Carol Armstrong, Vanceboro, NC

 

ANSWER:   The layering will not hurt the shrubs and bushes. We actually recommend three inches of mulch around shrubs and bushes and in flower beds so you will not have a problem this year with the extra mulch.



Question #7

Question:  I am starting roma tomatoes in newspaper pots but they seem to just die after sprouting and starting just fine, are there any toxins in average newsprint that could account for this?

  Larry Evans, Tenton, NE

 

ANSWER:   You have damp off, a fungal disease that occurs when there is too much moisture around the seedlings. Starting seeds is a delicate dance of enough water for them to do well and not so much that you get fungal infections. You can help by watering from below by setting the pots in a shallow trough of water and letting them absorb all they need. Then return them to their grow light or the regular place you are growing them.



Question #8

Question:  I live in the mountains of N.C. I love flowers, My yard is mostly rhodadendron and trees, in other words, lots of shade. I have two acres of this and want to add color and flowers. Can you help?I currently have lilac (love them) hostas, day lillies and some roses.I want to plant a path of something flowering..Thanks for your help

  Maureen Lindquist, Banner Elk, North Carolina

 

ANSWER:   You can try impatiens, Browallias, coleus, wax begonias, dwarf salvias, and other shade tolerant annuals can give you some color. Spring flowering bulbs can be planted in deep shade if you replant new bulbs each year.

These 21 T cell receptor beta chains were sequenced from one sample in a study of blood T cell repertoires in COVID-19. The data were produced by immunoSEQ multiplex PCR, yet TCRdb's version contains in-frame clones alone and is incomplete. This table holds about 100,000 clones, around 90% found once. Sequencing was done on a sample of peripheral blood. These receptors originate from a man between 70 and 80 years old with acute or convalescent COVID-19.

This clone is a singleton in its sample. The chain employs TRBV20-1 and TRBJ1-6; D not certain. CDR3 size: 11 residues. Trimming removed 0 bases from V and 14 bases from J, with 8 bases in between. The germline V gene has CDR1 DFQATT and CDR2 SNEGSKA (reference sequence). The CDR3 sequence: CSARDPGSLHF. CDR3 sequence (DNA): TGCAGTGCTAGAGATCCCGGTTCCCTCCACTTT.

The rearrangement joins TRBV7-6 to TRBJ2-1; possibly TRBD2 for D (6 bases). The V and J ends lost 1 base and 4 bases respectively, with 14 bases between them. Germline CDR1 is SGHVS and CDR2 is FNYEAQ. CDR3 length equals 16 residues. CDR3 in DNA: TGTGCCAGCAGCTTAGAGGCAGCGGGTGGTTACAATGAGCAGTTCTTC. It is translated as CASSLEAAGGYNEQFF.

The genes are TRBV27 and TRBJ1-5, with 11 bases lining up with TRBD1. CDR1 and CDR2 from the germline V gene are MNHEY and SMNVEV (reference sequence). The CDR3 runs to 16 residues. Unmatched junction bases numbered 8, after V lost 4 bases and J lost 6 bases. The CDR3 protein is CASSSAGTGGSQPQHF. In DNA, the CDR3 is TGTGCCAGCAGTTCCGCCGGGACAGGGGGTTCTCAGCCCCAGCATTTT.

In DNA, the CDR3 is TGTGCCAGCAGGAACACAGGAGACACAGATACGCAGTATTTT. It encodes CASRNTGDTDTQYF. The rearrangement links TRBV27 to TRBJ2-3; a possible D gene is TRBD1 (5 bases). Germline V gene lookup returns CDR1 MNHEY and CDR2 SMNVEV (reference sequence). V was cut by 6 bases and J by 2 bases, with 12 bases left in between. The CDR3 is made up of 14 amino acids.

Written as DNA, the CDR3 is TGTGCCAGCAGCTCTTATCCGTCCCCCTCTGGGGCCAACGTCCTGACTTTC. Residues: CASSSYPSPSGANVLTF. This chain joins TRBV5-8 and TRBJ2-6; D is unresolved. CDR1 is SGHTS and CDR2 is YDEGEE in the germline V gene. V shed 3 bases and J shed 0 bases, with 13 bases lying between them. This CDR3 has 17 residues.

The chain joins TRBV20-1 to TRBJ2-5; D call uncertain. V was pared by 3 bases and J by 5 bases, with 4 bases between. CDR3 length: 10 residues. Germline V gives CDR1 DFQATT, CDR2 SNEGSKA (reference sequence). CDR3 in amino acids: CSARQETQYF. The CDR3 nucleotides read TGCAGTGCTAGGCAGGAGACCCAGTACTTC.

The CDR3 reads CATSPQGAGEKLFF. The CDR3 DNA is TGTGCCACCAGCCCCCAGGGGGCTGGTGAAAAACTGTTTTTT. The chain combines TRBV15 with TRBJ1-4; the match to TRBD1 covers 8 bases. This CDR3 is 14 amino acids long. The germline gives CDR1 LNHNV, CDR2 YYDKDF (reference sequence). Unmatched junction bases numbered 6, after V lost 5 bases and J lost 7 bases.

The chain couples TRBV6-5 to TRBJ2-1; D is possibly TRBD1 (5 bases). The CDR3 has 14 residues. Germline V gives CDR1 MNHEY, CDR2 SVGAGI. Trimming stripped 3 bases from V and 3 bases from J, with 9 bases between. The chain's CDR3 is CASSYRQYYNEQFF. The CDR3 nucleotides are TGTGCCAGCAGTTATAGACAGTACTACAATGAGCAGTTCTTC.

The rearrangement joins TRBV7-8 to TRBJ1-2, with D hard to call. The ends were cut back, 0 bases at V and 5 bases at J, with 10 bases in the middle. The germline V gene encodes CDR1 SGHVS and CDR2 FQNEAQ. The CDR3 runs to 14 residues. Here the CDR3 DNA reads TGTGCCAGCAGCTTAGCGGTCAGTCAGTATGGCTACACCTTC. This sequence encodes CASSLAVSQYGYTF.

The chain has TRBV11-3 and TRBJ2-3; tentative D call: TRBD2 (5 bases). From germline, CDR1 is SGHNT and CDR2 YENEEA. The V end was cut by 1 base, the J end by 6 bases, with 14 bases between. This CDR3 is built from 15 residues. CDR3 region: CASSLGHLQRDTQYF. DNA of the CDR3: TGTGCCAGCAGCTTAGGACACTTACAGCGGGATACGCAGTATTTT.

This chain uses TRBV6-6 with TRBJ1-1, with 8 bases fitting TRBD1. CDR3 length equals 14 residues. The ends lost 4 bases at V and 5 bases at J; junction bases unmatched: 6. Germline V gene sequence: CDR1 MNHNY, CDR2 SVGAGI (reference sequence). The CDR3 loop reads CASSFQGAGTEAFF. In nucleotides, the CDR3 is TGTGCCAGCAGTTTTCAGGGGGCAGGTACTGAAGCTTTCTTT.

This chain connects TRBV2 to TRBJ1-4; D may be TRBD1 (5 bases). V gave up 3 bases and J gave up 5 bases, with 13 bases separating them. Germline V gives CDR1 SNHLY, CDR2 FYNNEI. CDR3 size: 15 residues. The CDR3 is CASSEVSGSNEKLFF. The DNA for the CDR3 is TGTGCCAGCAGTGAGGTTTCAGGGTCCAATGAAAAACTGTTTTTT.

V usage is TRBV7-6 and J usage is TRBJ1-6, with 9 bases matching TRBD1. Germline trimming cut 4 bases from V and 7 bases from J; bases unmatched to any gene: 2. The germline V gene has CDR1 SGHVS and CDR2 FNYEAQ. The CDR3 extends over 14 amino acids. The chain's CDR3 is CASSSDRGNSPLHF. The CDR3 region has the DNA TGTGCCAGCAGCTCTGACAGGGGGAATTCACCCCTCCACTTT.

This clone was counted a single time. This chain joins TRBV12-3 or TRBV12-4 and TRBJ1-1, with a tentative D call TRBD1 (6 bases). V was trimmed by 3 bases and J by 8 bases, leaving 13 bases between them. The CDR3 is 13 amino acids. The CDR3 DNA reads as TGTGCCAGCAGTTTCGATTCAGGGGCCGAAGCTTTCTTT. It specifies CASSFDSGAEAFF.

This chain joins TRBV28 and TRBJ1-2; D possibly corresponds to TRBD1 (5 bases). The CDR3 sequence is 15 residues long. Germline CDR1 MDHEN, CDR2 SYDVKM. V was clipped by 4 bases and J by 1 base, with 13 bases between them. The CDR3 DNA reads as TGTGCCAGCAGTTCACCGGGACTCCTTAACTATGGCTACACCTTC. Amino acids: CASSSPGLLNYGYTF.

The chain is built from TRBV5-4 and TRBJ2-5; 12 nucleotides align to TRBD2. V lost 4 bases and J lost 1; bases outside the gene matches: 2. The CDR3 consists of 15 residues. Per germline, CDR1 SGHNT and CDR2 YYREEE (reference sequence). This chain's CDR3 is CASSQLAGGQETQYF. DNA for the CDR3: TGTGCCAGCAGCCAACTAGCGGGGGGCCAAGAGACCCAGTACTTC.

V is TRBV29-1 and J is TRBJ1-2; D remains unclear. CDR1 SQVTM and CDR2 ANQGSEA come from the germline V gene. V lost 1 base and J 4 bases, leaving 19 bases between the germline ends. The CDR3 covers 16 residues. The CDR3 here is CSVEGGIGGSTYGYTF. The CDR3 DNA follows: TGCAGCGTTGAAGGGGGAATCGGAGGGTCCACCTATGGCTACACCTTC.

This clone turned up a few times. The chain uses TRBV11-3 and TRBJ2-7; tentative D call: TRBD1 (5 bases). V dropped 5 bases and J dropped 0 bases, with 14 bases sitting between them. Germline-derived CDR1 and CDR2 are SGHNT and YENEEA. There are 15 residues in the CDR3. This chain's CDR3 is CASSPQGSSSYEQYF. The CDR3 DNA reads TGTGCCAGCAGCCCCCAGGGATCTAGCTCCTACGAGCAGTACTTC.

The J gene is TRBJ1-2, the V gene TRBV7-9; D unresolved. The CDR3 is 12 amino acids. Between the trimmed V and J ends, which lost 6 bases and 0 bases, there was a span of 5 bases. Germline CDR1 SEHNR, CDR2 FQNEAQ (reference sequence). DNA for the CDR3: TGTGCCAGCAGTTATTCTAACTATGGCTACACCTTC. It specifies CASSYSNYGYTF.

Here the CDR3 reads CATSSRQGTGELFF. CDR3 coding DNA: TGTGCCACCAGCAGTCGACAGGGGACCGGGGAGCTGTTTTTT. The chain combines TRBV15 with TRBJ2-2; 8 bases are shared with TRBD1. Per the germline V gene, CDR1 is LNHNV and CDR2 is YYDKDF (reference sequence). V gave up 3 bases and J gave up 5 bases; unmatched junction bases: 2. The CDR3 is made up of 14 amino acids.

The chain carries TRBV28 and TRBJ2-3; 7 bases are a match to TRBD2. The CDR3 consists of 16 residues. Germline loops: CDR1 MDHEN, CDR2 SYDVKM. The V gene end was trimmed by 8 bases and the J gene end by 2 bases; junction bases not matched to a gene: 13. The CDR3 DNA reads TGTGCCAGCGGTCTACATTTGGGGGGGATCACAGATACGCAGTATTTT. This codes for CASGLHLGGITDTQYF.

Question #9

Question:  I have set out some ground cover plants (stepables)I have never planted these, and I am in Colorado, where weather changes overnight. which it did last night. A heavy snow and cold temps. Will they survive, should I do anything now to help? Or is it too late?

  Barbara Stimmel, Loveland, Co.

 

ANSWER:   Without the actual names of the plants, I cannot give you a prognosis for them. At this point, you will just have to wait and see if they live. Before the next storm, you might mulch them to give them extra warmth.



Question #10

Question:  I have three pots of forced asiatic lillies. ) Beautiful blossoms with many buds not yet open. Chance of frost is over here. However temperatures are fluctuating at this time in April, ranging from 70 degrees to 50 to 44 and 37 degrees. Weather is expected to rise to 50 and 70 degrees over the next week and stabilize. Can I remove these plants from their pots and put them into the ground now? I believe they are a shorter variety of lily unlike many that are tall and come up every year in my garden.

  Particia Marchand, Holliston, MA

 

ANSWER:   You will need to harden them off by putting them out a few hours the first day, a few hours longer the second day, and so on for a week before planting them in the ground. They should be fine then.



Question #11

Question:  I would like to know what flowers thirve in oklahoma heat and humidity? Is there a website that I can go to to locate the best flowers and plants for my area

  Kelli Mcentee, Broken Arrow, OK

 

ANSWER:   Oklahoma has a program called Oklahoma Proven that recommends plants adapted for Oklahoma.s climate. The website is http://www.oklahomaproven.org/.



Question #12

Question:  Is there an effective deer repellant, short of fencing?

  Bonnie Sharp, Thompson Falls, Montana

 

ANSWER:   Extensive research has been done on this question and the only thing that seems to help, other than a fence, are motion activated sprinklers which squirt the deer with cold water and startle them. The sprinklers must be moved around occasionally so the deer do not learn to avoid them and get in other parts of the yard.



Question #13